It is unclear who helped the FBI access the phone
The FBI has successfully accessed data stored on an iPhone belonging to one of the San Bernardino attackers.
As a result, the Justice Department has asked a court to withdraw an order compelling Apple to help access the phone, which is thought contain evidence relating to the massacre in December that killed 14 people.
Syed Farook and his wife Tashfeen Malik also wounded 22 others, before they were later killed in a gun battle with police.
US attorney Eileen Decker said in a statement: "Our decision to conclude the litigation was based solely on the fact that, with the recent assistance of a third party, we are now able to unlock that iPhone without compromising any information on the phone".
Ms Decker added the government's request was part of its "solemn commitment" to the victims of the attack, America's worst since 9/11.
"Although this step in the investigation is now complete, we will continue to explore every lead, and seek any appropriate legal process, to ensure our investigation collects all of the evidence related to this terrorist attack," she said.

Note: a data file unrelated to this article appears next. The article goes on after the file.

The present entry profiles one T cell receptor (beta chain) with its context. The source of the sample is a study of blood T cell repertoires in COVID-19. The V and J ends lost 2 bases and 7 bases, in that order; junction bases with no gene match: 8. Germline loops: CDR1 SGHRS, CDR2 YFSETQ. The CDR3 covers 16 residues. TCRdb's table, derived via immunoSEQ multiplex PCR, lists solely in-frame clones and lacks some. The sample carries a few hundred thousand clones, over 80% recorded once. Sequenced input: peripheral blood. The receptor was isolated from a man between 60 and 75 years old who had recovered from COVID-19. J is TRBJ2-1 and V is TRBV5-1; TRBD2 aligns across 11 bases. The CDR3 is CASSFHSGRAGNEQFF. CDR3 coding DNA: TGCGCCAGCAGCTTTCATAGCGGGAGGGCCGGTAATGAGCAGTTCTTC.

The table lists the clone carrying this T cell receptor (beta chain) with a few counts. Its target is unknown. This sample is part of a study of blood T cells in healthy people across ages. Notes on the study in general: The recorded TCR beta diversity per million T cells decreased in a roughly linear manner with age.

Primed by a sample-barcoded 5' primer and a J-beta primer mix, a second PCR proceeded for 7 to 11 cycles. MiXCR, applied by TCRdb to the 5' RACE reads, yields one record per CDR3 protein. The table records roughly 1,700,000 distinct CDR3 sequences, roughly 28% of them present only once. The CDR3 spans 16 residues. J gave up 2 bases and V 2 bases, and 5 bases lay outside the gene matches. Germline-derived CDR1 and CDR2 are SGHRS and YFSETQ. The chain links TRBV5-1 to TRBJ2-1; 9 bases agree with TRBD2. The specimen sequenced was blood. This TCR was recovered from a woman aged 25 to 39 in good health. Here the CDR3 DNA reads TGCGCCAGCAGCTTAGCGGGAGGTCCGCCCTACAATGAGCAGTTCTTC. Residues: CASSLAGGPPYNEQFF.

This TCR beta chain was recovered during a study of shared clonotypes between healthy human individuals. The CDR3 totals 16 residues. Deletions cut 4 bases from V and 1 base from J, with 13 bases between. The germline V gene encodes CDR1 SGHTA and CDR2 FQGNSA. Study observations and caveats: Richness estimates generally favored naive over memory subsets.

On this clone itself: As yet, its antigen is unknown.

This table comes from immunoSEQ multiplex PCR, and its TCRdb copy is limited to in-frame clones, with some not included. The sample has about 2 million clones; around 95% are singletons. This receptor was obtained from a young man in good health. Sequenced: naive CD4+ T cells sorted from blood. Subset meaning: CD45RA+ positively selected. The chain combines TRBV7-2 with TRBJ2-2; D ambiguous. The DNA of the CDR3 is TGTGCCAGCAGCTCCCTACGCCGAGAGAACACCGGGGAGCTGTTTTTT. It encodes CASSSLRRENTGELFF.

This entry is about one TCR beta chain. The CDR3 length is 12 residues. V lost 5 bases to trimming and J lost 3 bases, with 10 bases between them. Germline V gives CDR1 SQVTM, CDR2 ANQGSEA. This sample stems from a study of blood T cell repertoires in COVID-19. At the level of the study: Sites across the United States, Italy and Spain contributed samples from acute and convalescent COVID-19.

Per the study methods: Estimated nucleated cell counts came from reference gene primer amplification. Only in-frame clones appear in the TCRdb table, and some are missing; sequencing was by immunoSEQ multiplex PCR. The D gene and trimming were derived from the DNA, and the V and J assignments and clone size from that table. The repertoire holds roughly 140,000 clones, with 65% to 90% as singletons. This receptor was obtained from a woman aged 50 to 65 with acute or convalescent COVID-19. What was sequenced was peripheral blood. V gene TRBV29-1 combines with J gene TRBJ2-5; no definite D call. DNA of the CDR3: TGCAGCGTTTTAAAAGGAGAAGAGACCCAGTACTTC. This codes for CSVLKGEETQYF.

It is unclear who helped the FBI access the phone and what was stored on the device.
The FBI said last week it may have found a way to break into Farook's iPhone without Apple's help.
Federal prosecutors said "an outside party" had come forward with a possible method for unlocking the encrypted phone.
The US government had obtained a court order requiring Apple to write new software to disable passcode protectors, which they can use on the phone.
But Apple fought the order, warning that the software could fall into the hands of hackers and threaten the security of all encrypted devices. The company has yet to comment on this latest development.
It said the demand violated its constitutional rights, would harm its brand and threaten the trust of its customers to protect their privacy.
Numerous tech giants including Google, Facebook, Microsoft and Yahoo, publicly backed Apple, alongside civil liberties groups and privacy advocates.